Todd M. Rawson, Appellant
Commonwealth of Pennsylvania, Department of Transportation, Bureau of Driver Licensing
Submitted July 11, 2014.
Appealed from No. 2013-07482. State Agency Common Pleas Court of the County of Chester. Judge Tunnell, J.
Joseph P. Green, Jr., West Chester, for appellant.
Terrance M. Edwards, Assistant Counsel, Harrisburg, for appellee.
BEFORE: HONORABLE BONNIE BRIGANCE LEADBETTER, Judge, HONORABLE ROBERT SIMPSON, Judge, HONORABLE ANNE E. COVEY, Judge.
ROBERT SIMPSON, Judge.
Todd M. Rawson (Rawson) appeals the Court of Common Pleas of Chester County's (trial court) order that denied his statutory appeal from a six-month suspension of his operating privilege pursuant to Section 1532(c) of the Vehicle Code, 75 Pa. C.S. § 1532(c) (regarding mandatory suspension). The Department of Transportation, Bureau of Driver Licensing (Department) imposed the suspension as a result of its receipt of a conviction report that inaccurately stated Rawson was convicted of possession of a controlled substance (marijuana) under Section 13(a)(16) of the Controlled Substance, Drug, Device and Cosmetic Act (Drug Act). In fact, Rawson was convicted of criminal attempt, an inchoate offense under Section 901 of the Crimes Code, 18 Pa. C.S. § 901, with possession as the underlying object offense.
Rawson contends the trial court erred in accepting an inaccurate conviction report as evidence of his conviction when the trial judge who presided over his criminal case (criminal court) declared it a legal nullity. Rawson also argues that suspension is not warranted for the inchoate offense of attempt as a matter of law because it is not listed among the offenses mandating suspension. Upon review, we affirm.
Pursuant to a plea agreement, Rawson pled guilty and was sentenced by the criminal court for criminal attempt to possess a controlled substance. The clerk of courts sent the Department a DL-21D form for reporting drug-related convictions that trigger suspensions. However, the clerk's office erroneously checked a box for a violation of the Drug Act, but Rawson was convicted for attempt under Section 901 of the Crimes Code, 18 Pa. C.S. § 901. Notably, the inchoate offense of attempt did not appear on the form.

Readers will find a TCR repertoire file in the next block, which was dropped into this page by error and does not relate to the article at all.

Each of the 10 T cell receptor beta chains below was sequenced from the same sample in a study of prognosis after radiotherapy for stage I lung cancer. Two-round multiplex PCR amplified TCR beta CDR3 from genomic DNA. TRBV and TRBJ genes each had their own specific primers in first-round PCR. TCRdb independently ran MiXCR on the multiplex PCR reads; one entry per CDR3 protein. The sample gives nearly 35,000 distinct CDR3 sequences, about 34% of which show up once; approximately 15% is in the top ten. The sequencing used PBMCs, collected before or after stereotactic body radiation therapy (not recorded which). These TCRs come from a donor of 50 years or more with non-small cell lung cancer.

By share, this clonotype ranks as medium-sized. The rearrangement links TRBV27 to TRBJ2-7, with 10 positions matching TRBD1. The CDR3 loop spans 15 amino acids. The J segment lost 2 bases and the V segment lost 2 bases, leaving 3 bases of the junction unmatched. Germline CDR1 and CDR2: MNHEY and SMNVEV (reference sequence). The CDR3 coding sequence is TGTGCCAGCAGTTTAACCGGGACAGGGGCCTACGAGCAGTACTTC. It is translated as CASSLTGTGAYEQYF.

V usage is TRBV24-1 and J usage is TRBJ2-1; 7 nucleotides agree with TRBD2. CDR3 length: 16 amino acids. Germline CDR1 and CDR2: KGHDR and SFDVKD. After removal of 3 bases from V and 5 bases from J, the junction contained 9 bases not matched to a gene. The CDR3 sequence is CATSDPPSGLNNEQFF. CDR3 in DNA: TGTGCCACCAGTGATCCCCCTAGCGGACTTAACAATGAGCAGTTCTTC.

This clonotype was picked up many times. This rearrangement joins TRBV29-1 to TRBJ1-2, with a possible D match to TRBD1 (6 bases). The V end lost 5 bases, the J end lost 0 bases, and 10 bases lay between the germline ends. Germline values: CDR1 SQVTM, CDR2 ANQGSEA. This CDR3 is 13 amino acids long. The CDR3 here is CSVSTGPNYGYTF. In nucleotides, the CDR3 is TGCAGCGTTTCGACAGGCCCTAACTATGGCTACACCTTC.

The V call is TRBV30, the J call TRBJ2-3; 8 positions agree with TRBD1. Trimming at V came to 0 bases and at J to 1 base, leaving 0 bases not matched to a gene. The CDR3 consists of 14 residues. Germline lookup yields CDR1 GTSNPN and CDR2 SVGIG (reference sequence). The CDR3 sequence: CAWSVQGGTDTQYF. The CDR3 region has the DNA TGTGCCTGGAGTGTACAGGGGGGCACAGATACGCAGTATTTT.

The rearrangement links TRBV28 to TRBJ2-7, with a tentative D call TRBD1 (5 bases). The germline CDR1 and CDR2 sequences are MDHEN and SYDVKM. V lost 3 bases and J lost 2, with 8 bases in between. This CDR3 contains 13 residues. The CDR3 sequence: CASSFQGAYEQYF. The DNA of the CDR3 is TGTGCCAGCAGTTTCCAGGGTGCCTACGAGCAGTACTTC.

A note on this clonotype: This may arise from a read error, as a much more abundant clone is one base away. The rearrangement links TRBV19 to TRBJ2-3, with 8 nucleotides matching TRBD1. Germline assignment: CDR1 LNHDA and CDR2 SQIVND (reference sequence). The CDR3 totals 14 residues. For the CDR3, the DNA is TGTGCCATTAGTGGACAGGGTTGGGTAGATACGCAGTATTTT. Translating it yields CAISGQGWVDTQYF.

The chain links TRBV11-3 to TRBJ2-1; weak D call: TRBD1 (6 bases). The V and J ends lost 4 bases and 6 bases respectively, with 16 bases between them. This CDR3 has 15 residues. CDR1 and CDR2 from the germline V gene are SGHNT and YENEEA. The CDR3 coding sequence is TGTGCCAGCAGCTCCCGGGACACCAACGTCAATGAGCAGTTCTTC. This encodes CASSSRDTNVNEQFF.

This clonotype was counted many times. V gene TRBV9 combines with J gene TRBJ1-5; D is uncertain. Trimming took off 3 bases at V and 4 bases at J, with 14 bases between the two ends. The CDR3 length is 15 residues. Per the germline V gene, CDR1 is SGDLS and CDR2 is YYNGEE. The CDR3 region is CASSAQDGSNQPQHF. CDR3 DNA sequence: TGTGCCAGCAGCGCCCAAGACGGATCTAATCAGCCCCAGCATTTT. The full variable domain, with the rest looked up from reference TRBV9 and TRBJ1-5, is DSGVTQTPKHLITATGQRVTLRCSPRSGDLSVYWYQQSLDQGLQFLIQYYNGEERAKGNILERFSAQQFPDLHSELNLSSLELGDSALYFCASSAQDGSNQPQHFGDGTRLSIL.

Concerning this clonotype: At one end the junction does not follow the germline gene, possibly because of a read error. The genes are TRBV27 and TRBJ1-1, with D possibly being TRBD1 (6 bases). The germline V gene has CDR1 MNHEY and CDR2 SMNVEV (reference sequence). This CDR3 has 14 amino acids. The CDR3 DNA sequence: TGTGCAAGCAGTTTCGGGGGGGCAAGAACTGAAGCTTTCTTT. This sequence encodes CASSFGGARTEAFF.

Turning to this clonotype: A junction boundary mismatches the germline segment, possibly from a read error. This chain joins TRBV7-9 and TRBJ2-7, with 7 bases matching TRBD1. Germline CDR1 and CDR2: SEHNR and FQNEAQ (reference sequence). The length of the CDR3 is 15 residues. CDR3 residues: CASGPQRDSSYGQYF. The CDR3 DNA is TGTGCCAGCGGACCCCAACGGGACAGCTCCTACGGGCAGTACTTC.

Upon receiving the inaccurate report showing conviction under Section 13(a)(16) of the Drug Act, the Department sent Rawson a notice of suspension of his operating privilege. Because he was not convicted of violating the statute cited in the notice, Rawson appealed the suspension to the trial court.
The trial court held a hearing. Among other things, the court received a certified copy of the Official Notice of Suspension and Rawson's driving record (Exhibit C-1), the DL-21D form that triggered the Notice (Exhibit D-3), and a certified copy of the sentencing sheet (Exhibit C-2). Rawson submitted the testimony of Jordan Ludwick, First Deputy Clerk of Courts (Clerk of Courts) for Chester County. The parties stipulated to the following facts regarding Rawson's offense.
Rawson's friend in California mailed a package containing marijuana addressed to Rawson at his residence in Pennsylvania, via Federal Express. Instead of delivering the package, Federal Express security administratively opened the package, discovering four vacuum-sealed bags of marijuana. Ultimately, Rawson admitted to authorities that he had the marijuana shipped to him.
Despite its inaccuracy, the Department offered as evidence the DL-21D form, Report of a Conviction under the Drug Act (Conviction Report). Rawson objected because the form was factually incorrect, as he was only convicted of attempt. The trial court admitted the exhibit over objection.